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New dangerous goods packing guidelines published in fight against boxship fires

In the latest bid to fight the scourge of containership fires, insurance mutuals UK P&I and TT Club have published guidelines under the title Book it Right and Pack it Tight.

2019 was especially bad for containership fires with more than one major incident a month.

January 1 this year saw mandatory enforcement of the latest version of the IMDG Code, Amendment 39-18. As the incorrect declaration, packing, handling and stowage of dangerous goods of all types is seen as a primary cause of many container ship fires, the two insurance mutuals’ new guide provides key insights for all actors in the freight supply chain responsible for preparing unitised consignments for carriage by sea. It gives an overview of the practical duties and responsibilities under the IMDG Code for each stakeholder to try and tackle the causes of fires at source.

“As so often the case, fires and explosions are merely the tip of the iceberg of problems, which are inherent throughout the supply chain,” commented Peregrine Storrs-Fox, TT Club’s risk management director. “There are far too many errors in classification and declaration of commodities to be transported. These are often amplified by poor decisions and practices relating to packaging, packing, segregation and securing. Such errors severely compromise safety in a variety of ways, but most critically when the goods should be rightly be described as dangerous in a regulated sense and, here, in compliance the IMDG Code.”

Exis Technologies, which has detailed knowledge of the IMDG Code Dangerous Goods List and stowage requirements, has categorised each commodity on the list by UN Number, placing it in an appropriate risk zone. Exis has put its Hazcheck Risk Zone Data online as a free resource to all involved across the container supply chain.

In the wake of many massive fires over the past 18 months, major liners have started imposing fines on shippers who have failed to declare hazardous cargoes in their containers.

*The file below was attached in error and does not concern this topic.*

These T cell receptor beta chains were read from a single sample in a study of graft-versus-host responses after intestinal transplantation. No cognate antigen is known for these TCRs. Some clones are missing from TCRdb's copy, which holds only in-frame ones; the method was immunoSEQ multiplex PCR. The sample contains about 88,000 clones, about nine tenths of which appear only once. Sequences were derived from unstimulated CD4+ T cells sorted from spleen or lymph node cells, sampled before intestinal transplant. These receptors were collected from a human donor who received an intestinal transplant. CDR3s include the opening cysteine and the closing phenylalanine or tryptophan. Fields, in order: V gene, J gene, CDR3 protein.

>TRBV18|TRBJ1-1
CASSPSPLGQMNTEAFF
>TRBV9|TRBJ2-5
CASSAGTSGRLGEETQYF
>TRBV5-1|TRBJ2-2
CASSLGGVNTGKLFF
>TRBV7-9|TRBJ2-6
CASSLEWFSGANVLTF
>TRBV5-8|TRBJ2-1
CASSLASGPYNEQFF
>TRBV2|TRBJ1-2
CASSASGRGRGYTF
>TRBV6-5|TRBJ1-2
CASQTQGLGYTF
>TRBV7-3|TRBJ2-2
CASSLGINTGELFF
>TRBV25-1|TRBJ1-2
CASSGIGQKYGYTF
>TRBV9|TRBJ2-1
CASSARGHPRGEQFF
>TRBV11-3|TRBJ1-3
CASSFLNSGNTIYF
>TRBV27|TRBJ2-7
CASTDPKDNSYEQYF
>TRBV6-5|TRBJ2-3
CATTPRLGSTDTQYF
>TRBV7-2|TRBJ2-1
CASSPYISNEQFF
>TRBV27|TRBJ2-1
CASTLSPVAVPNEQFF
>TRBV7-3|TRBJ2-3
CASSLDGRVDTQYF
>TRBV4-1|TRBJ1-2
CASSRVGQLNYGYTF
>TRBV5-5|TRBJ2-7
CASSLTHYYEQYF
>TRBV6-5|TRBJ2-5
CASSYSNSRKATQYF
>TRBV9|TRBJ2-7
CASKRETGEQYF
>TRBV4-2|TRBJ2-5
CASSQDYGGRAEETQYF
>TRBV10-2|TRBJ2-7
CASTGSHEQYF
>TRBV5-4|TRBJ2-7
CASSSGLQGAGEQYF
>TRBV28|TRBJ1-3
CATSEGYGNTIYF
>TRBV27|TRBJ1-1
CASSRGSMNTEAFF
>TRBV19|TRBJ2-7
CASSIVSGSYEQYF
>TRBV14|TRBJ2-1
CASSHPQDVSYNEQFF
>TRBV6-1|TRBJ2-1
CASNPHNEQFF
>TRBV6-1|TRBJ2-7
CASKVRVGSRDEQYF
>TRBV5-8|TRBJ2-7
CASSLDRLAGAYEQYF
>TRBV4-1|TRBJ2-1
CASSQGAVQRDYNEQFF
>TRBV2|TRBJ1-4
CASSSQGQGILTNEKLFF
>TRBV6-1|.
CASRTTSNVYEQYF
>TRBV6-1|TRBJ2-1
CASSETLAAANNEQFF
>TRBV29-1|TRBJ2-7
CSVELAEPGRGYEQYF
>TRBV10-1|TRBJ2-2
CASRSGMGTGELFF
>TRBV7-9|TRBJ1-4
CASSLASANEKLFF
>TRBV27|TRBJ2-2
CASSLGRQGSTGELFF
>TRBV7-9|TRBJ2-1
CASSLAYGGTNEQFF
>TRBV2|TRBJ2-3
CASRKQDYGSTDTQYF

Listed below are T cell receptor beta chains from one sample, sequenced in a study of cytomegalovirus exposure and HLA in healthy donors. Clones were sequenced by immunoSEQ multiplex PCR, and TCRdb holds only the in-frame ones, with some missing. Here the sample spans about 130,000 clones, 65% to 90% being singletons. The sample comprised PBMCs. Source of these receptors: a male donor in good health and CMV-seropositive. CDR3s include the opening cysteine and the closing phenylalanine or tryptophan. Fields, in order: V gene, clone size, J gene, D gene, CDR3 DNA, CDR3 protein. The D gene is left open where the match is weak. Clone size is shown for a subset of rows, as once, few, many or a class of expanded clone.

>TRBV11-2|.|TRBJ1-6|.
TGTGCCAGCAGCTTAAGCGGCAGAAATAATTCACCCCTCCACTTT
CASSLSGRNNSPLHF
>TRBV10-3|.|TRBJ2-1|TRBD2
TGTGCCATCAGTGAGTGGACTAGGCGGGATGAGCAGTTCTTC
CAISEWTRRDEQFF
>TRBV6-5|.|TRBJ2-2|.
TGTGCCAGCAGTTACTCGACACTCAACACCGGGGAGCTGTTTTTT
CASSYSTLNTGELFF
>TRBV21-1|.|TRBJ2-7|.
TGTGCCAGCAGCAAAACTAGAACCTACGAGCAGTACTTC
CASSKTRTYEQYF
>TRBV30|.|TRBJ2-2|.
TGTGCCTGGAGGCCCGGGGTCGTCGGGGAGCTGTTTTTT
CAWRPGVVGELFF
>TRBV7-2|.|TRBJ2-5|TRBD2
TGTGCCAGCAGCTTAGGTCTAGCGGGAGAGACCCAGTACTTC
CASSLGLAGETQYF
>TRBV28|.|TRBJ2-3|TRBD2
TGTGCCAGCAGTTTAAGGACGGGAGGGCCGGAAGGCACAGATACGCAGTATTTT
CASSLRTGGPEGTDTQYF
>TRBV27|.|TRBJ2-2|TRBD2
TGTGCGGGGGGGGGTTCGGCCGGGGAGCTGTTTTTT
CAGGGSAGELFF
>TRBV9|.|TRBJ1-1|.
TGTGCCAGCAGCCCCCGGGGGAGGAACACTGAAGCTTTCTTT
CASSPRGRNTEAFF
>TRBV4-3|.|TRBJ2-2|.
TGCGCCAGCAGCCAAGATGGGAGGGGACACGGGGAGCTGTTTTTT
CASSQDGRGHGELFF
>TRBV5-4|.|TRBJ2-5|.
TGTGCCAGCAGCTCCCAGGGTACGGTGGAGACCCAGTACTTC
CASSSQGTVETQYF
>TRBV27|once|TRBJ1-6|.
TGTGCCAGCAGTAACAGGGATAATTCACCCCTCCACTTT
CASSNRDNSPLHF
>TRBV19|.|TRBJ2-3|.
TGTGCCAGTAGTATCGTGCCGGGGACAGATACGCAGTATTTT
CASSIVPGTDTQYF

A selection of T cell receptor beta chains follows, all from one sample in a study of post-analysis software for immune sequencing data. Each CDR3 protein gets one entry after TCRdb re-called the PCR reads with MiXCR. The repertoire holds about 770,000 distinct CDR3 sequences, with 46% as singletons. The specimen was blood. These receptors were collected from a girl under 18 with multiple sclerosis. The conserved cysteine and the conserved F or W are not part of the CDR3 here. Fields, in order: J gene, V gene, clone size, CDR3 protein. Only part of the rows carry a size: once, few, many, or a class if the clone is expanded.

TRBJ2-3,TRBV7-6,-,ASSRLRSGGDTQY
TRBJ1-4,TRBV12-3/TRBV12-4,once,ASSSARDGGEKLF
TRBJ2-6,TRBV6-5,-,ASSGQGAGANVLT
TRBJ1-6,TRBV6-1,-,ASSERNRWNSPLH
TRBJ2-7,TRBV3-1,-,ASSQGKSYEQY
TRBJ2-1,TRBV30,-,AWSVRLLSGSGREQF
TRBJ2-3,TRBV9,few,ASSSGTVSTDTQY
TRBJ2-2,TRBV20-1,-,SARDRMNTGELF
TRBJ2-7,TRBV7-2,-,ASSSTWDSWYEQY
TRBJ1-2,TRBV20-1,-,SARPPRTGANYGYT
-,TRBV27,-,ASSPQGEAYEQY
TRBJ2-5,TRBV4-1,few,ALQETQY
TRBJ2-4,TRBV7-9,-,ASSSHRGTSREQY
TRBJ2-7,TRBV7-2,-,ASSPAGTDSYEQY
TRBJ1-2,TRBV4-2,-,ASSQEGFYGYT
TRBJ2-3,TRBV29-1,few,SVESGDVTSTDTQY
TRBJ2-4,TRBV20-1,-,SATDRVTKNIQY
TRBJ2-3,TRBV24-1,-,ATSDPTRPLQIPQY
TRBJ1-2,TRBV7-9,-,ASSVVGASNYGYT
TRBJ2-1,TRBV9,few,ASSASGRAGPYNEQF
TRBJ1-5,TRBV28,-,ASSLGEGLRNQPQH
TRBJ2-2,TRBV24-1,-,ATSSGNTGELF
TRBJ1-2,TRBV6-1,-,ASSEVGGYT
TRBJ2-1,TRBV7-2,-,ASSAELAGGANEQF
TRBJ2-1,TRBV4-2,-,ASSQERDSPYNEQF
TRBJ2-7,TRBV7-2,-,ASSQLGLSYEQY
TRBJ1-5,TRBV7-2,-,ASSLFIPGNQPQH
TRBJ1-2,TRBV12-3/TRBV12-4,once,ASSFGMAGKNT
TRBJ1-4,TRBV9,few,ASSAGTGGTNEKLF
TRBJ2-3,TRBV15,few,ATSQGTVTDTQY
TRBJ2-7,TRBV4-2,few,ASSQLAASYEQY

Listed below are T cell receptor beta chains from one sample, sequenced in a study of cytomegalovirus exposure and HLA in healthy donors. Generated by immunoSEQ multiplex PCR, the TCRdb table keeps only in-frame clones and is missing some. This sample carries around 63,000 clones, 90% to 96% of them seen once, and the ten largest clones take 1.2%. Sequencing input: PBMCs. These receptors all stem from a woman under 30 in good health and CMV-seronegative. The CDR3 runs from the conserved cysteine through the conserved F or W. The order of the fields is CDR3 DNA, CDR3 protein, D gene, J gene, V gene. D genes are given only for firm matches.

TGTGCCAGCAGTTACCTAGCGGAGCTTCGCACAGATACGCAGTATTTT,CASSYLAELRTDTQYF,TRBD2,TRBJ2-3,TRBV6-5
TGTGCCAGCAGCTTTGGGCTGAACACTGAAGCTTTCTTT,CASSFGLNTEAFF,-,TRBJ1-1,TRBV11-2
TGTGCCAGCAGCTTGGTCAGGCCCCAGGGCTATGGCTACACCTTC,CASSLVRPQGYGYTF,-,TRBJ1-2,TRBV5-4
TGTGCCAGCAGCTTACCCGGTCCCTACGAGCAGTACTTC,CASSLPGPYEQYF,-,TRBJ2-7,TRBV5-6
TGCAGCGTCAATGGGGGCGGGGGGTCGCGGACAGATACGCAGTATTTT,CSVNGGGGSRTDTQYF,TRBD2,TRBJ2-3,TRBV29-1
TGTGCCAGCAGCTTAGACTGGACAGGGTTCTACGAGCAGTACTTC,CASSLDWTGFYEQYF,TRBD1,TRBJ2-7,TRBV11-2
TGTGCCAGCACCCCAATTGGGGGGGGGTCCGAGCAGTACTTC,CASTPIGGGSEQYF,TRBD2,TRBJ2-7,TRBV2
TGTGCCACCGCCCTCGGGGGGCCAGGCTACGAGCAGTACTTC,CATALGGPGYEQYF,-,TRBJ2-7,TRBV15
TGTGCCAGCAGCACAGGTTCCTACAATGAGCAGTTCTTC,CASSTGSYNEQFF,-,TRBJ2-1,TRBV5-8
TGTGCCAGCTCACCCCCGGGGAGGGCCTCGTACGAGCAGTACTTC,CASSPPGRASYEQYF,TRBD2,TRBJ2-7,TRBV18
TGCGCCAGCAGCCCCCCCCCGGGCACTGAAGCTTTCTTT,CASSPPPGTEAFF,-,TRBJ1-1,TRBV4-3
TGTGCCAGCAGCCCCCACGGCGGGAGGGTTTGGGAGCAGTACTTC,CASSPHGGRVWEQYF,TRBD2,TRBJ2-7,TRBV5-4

According to the Cargo Incident Notification System (CINS), nearly 25% of all serious incidents onboard containerships were attributable to misdeclared cargo.

While the exact breakdown of cargo contents varies by container, it’s well known that at any given time, between 5-10% of an average container ship’s cargo is declared as hazardous goods and approximately 12% of global container trade comprises dangerous goods. However, it’s nearly impossible to know how much dangerous cargo is undeclared, or misdeclared.

Sam Chambers

Starting out with the Informa Group in 2000 in Hong Kong, Sam Chambers became editor of Maritime Asia magazine as well as East Asia Editor for the world’s oldest newspaper, Lloyd’s List. In 2005 he pursued a freelance career and wrote for a variety of titles including taking on the role of Asia Editor at Seatrade magazine and China correspondent for Supply Chain Asia. His work has also appeared in The Economist, The New York Times, The Sunday Times and The International Herald Tribune.


  1. It is so naive to imagine that people which, in most case, did voluntarily misdeclare goods will change their behaviour if they receive some guideline.

  2. There are 3 types of shippers and 3 types of dangerous goods


    1.Complies with IMDG Code
    2.Ignorant, lesser compliant hence may offer some goods as non-dangerous or mis-declared
    3.Wilfully falsify information and offer dangerous goods as non-dangerous

    Dangerous goods

    1.Fully compliant to the code
    2.Misdeclared dangerous goods
    3.Undeclared dangerous goods

    Types 2 & 3 in both cases may cause accidents out at sea.

    Blanket prohibition of certain goods or blacklisting shippers wont solve the problem. Carriers need to work with shippers for enhancing shipper’s understanding of the Code.

    Most issues of non / mis declaration is out of ignorance.

    IMDG Code rightly says that “The successful application of regulations concerning the transport of dangerous goods and the achievement of their objectives are greatly dependent on the appreciation by all persons concerned of the risks involved and on a detailed understanding of the regulations”

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